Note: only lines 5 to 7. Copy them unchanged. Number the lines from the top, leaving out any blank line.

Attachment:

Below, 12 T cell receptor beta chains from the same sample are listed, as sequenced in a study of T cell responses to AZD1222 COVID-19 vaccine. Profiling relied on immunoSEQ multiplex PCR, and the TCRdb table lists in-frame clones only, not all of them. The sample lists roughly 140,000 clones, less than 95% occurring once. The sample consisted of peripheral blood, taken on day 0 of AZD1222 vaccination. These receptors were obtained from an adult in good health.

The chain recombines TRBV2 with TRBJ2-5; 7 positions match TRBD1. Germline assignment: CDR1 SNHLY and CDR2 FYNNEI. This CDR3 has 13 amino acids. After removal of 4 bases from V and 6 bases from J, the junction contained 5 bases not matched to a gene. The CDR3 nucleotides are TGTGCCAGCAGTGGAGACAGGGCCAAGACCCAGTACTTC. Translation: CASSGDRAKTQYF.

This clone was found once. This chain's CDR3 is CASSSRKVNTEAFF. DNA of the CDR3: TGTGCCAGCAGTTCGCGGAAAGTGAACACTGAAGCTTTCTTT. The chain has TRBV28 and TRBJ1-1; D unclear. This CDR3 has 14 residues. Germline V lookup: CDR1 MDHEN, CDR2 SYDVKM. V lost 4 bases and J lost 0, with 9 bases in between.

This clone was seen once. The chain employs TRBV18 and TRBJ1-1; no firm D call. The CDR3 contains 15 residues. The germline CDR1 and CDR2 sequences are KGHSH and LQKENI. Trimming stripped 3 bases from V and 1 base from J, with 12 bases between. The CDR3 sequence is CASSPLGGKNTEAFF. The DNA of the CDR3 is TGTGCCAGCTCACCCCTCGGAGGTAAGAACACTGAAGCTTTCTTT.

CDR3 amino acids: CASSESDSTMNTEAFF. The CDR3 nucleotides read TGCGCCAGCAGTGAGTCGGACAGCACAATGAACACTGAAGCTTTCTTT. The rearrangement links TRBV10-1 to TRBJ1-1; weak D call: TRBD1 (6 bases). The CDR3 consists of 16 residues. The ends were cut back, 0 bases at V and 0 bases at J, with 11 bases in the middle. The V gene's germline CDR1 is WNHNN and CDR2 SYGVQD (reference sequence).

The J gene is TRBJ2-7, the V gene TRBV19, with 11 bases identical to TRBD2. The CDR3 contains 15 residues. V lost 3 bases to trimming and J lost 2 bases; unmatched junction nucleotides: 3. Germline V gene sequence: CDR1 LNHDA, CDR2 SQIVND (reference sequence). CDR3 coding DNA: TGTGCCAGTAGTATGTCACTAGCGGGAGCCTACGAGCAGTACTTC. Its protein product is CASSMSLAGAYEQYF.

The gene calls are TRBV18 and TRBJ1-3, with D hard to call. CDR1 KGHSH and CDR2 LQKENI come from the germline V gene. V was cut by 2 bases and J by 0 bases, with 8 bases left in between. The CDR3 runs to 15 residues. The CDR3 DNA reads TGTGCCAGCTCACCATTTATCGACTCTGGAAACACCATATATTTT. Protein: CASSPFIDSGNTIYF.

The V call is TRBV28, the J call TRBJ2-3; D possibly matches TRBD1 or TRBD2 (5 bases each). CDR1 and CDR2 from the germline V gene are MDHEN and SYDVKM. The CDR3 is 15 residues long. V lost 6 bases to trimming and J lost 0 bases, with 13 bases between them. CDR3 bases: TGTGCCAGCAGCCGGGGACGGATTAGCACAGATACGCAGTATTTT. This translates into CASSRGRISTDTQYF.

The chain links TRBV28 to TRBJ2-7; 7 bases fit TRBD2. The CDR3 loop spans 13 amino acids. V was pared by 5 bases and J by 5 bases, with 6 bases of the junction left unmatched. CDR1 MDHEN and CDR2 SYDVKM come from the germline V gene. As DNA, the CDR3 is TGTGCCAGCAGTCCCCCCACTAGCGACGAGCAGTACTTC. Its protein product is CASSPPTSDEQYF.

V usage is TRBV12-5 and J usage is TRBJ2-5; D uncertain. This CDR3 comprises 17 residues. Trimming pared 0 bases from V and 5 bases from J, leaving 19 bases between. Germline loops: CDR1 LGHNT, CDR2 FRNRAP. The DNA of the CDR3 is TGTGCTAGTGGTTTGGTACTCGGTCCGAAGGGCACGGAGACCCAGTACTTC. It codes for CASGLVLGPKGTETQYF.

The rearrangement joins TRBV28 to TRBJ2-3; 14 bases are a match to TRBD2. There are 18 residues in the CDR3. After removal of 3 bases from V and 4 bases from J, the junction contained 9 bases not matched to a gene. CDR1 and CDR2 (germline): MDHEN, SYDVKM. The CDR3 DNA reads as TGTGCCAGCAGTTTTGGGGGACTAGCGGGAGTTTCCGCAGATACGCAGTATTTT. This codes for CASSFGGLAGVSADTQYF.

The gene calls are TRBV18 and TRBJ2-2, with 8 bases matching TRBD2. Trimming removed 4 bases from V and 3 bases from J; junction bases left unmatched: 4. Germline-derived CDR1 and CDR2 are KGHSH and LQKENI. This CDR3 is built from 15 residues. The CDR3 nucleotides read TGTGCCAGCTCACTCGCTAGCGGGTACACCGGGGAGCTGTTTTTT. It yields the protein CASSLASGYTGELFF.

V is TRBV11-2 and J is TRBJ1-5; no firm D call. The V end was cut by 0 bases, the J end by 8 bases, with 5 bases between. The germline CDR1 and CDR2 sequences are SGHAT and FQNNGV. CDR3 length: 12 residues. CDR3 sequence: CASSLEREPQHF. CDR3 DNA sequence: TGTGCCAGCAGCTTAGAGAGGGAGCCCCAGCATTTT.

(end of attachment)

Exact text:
CDR3 amino acids: CASSESDSTMNTEAFF. The CDR3 nucleotides read TGCGCCAGCAGTGAGTCGGACAGCACAATGAACACTGAAGCTTTCTTT. The rearrangement links TRBV10-1 to TRBJ1-1; weak D call: TRBD1 (6 bases). The CDR3 consists of 16 residues. The ends were cut back, 0 bases at V and 0 bases at J, with 11 bases in the middle. The V gene's germline CDR1 is WNHNN and CDR2 SYGVQD (reference sequence).

The J gene is TRBJ2-7, the V gene TRBV19, with 11 bases identical to TRBD2. The CDR3 contains 15 residues. V lost 3 bases to trimming and J lost 2 bases; unmatched junction nucleotides: 3. Germline V gene sequence: CDR1 LNHDA, CDR2 SQIVND (reference sequence). CDR3 coding DNA: TGTGCCAGTAGTATGTCACTAGCGGGAGCCTACGAGCAGTACTTC. Its protein product is CASSMSLAGAYEQYF.

The gene calls are TRBV18 and TRBJ1-3, with D hard to call. CDR1 KGHSH and CDR2 LQKENI come from the germline V gene. V was cut by 2 bases and J by 0 bases, with 8 bases left in between. The CDR3 runs to 15 residues. The CDR3 DNA reads TGTGCCAGCTCACCATTTATCGACTCTGGAAACACCATATATTTT. Protein: CASSPFIDSGNTIYF.